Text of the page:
It was hard to resist the call of Apple Watch, so I didn’t. After a few months of using the product, I’m still on the fence if the product was worth its price. Watch OS2 helped improve the watch’s utility, but I’m still waiting for more features.
That being said, let’s talk pure aesthetics – this is a beautiful product, not surprising because it’s made by Apple. However, what I was surprised about was how lightweight the watch is – I often forget that it’s on my wrist – and the watch band itself is comfortable and easily changeable. I also loved the feel and quality of the display; the graphics are crisp, photos look surprisingly great, and it feels like cool butter.
…It’s nice not having to have your phone on you or right by your side, especially if you have the iPhone Plus version. With one twist of your wrist, you can easily see incoming messages and then respond via Siri or any number of pre-programmed replies.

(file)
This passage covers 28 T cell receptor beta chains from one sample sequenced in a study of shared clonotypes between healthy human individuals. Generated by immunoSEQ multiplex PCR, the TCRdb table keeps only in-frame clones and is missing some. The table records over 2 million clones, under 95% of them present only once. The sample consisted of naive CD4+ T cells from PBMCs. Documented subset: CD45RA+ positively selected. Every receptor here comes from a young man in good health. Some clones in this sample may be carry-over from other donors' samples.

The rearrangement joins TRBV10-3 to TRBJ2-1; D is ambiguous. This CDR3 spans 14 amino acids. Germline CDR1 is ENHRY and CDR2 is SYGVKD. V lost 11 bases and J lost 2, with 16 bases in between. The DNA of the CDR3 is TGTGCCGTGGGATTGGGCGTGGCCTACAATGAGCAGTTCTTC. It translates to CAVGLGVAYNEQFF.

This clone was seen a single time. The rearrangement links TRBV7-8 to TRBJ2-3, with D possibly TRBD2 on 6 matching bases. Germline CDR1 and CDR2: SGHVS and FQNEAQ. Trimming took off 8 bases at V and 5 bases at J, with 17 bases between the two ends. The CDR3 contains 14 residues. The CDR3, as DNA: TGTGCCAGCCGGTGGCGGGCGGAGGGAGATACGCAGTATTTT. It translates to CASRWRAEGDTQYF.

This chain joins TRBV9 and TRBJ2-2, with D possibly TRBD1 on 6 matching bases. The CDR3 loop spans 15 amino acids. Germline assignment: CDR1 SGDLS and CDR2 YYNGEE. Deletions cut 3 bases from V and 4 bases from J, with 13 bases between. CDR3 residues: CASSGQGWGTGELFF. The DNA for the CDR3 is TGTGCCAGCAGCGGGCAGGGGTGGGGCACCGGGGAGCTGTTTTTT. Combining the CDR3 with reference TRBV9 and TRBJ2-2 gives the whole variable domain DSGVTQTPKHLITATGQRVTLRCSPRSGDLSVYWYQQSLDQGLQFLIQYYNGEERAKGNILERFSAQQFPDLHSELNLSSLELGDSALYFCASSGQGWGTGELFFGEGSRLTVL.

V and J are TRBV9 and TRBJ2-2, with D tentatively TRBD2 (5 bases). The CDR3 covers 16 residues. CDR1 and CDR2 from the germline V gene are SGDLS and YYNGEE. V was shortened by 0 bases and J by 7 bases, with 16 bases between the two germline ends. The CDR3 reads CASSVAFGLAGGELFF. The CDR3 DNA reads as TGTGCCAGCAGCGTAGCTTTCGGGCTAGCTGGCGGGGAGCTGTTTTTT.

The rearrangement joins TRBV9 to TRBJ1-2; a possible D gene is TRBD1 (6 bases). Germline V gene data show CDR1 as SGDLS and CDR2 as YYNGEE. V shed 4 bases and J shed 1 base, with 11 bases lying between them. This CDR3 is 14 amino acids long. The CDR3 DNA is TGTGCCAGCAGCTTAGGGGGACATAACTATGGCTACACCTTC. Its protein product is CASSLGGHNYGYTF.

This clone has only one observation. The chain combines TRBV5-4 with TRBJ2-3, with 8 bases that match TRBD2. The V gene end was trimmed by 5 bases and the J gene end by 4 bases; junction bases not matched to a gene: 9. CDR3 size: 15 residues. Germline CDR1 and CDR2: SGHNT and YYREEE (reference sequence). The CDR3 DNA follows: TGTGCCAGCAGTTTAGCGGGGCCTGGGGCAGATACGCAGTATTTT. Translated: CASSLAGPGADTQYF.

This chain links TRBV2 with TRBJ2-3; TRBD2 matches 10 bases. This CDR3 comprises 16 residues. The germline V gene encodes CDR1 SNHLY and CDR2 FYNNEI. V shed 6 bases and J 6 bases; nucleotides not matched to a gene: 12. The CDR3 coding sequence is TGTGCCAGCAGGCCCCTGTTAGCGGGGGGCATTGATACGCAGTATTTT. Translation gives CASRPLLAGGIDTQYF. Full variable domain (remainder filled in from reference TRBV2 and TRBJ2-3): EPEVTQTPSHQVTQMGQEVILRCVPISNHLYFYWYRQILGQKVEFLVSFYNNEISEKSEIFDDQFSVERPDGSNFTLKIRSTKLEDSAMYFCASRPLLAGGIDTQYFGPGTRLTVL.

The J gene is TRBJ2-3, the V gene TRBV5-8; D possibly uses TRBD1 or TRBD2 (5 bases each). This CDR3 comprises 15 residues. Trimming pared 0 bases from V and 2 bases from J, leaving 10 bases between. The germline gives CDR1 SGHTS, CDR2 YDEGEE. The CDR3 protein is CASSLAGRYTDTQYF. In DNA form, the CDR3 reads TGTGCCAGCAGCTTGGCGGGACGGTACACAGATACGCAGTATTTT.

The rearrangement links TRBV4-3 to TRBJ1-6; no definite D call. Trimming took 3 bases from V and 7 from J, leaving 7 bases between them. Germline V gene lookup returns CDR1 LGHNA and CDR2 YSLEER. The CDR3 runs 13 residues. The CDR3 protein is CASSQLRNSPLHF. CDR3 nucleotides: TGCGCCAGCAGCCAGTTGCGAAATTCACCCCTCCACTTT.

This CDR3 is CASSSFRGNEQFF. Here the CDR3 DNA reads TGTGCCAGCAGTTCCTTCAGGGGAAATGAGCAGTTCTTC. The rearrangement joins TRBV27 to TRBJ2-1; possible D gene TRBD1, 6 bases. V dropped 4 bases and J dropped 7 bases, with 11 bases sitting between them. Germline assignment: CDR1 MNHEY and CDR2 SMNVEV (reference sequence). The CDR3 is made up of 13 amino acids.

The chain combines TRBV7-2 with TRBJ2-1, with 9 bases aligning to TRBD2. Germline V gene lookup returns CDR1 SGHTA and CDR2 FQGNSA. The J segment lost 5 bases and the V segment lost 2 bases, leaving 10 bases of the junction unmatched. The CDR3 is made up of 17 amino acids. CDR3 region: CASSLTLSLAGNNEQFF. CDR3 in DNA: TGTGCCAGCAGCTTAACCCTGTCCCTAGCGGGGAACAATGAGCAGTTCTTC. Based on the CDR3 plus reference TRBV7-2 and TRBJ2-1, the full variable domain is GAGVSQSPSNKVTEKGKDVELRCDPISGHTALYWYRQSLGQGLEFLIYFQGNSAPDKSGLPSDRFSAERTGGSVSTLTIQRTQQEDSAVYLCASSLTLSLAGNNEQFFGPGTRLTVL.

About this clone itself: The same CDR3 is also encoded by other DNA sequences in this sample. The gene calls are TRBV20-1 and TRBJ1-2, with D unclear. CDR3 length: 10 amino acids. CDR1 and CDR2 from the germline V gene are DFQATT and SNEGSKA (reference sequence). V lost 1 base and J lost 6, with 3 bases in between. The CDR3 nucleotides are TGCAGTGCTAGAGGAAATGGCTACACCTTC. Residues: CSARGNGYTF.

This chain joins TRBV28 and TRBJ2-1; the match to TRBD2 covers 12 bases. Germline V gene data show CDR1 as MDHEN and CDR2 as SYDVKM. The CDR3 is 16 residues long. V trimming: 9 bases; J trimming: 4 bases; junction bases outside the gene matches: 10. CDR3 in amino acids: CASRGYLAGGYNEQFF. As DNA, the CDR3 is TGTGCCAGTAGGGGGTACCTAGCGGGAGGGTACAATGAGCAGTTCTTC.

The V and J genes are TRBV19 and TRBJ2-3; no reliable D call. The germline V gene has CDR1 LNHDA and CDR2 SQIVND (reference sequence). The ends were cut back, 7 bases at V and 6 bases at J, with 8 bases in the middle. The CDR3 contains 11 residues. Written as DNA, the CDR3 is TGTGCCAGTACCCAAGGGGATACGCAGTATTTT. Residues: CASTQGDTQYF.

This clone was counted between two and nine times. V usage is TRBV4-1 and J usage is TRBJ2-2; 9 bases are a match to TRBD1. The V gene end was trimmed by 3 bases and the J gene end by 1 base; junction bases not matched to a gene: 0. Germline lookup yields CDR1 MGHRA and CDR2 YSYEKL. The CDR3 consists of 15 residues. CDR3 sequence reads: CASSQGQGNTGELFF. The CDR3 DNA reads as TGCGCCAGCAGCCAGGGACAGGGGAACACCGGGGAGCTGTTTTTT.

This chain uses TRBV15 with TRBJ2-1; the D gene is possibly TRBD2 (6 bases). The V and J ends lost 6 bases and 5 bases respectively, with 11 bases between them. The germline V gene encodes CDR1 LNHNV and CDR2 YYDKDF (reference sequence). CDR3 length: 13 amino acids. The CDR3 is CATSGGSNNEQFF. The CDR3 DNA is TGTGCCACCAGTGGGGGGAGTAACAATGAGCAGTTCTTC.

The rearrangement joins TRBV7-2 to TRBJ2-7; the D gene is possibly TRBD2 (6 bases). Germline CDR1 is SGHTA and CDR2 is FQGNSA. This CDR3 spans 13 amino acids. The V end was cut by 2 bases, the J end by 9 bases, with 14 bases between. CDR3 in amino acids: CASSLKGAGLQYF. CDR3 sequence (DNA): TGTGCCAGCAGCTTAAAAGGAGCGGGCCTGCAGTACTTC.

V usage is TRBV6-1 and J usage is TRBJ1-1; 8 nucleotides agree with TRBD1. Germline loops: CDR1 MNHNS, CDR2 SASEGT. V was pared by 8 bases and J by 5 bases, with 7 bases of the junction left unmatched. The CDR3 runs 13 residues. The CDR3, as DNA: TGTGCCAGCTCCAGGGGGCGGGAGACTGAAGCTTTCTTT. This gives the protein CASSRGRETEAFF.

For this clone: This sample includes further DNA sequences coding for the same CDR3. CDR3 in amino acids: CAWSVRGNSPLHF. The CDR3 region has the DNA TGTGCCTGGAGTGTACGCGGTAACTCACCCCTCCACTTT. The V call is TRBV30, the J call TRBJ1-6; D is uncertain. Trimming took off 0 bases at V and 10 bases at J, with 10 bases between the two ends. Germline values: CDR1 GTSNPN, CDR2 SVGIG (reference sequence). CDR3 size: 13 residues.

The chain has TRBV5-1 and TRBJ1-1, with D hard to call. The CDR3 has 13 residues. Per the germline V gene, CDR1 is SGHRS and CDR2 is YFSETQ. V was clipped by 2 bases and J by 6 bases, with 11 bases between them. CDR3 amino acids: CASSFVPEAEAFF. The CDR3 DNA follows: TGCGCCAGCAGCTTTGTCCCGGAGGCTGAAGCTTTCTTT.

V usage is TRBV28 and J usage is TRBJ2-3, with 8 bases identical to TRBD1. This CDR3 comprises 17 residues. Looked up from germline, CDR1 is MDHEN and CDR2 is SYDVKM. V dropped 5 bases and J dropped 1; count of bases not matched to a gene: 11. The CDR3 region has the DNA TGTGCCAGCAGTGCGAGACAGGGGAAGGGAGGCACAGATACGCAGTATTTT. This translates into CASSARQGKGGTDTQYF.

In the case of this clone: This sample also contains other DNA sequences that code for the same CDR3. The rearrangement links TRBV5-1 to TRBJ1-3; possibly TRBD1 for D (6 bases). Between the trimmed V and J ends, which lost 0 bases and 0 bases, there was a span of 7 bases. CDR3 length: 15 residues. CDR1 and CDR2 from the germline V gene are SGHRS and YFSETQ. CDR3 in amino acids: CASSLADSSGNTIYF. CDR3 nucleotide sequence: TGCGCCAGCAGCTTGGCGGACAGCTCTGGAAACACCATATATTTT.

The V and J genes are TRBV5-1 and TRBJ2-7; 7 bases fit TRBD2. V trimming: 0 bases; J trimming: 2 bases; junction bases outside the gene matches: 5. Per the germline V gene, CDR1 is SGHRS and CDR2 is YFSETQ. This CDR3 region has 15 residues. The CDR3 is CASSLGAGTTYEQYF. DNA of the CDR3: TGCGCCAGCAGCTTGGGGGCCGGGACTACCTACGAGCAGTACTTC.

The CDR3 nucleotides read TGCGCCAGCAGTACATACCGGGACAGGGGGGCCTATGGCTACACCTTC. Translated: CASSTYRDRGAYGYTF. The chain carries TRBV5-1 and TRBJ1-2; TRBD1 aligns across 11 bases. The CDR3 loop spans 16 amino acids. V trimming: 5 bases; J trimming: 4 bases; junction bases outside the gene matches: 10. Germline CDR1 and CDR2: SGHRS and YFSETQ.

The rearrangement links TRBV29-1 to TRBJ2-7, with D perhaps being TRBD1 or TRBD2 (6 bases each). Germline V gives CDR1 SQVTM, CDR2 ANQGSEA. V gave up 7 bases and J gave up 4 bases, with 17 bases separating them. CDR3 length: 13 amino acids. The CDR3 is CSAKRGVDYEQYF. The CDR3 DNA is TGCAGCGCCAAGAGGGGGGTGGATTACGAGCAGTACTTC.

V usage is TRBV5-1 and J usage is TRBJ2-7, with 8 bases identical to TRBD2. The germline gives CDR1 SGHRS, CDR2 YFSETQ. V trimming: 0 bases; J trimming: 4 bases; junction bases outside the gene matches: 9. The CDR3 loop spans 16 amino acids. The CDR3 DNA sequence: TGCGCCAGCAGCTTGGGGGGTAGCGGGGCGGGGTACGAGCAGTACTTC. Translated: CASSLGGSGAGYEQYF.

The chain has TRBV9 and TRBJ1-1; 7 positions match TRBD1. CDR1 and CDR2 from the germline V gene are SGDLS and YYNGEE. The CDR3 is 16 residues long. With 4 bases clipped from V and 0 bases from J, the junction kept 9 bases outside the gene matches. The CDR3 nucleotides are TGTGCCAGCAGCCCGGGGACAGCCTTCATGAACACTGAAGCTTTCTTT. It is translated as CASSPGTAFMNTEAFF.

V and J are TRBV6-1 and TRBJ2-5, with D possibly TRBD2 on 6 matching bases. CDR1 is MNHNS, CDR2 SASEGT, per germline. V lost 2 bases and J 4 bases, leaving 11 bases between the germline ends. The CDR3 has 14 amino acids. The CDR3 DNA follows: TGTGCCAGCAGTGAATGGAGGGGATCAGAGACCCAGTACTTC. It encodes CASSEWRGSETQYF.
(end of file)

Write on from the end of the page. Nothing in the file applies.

…What I really love about Apple Watch is how easily you can control other devices with it. It connects to a computer to control iTunes, airplay devices, Hulu, and even your home security system.
…I don’t know what Apple did, but I feel like Siri works so much better on the watch than on my phone. The conversational improvements make “talking” to Siri much easier.
…The battery life has not been an issue for me, especially when you have it in airplane mode. Even if you do find yourself close to 0%, the watch charges surprisingly fast.
1. Voice Calling
…I was really hoping that talking on this this thing would be so great as to make me never have to use my phone again. Not so. While I have no problem hearing the person on the other end (as long as the surroundings aren’t too noisy), the person on the other end usually says they can’t hear me that well. The other problem is that if it’s a long call, your wrist and arm get tired from holding the watch to your face.
…Interacting with the watch leaves much to be desired. The two side buttons could be used in better ways and the all apps screen is a mess – it’s all your watch apps dumped on one screen and then you have to spin the “digital crown” to zoom in on the app you want to open.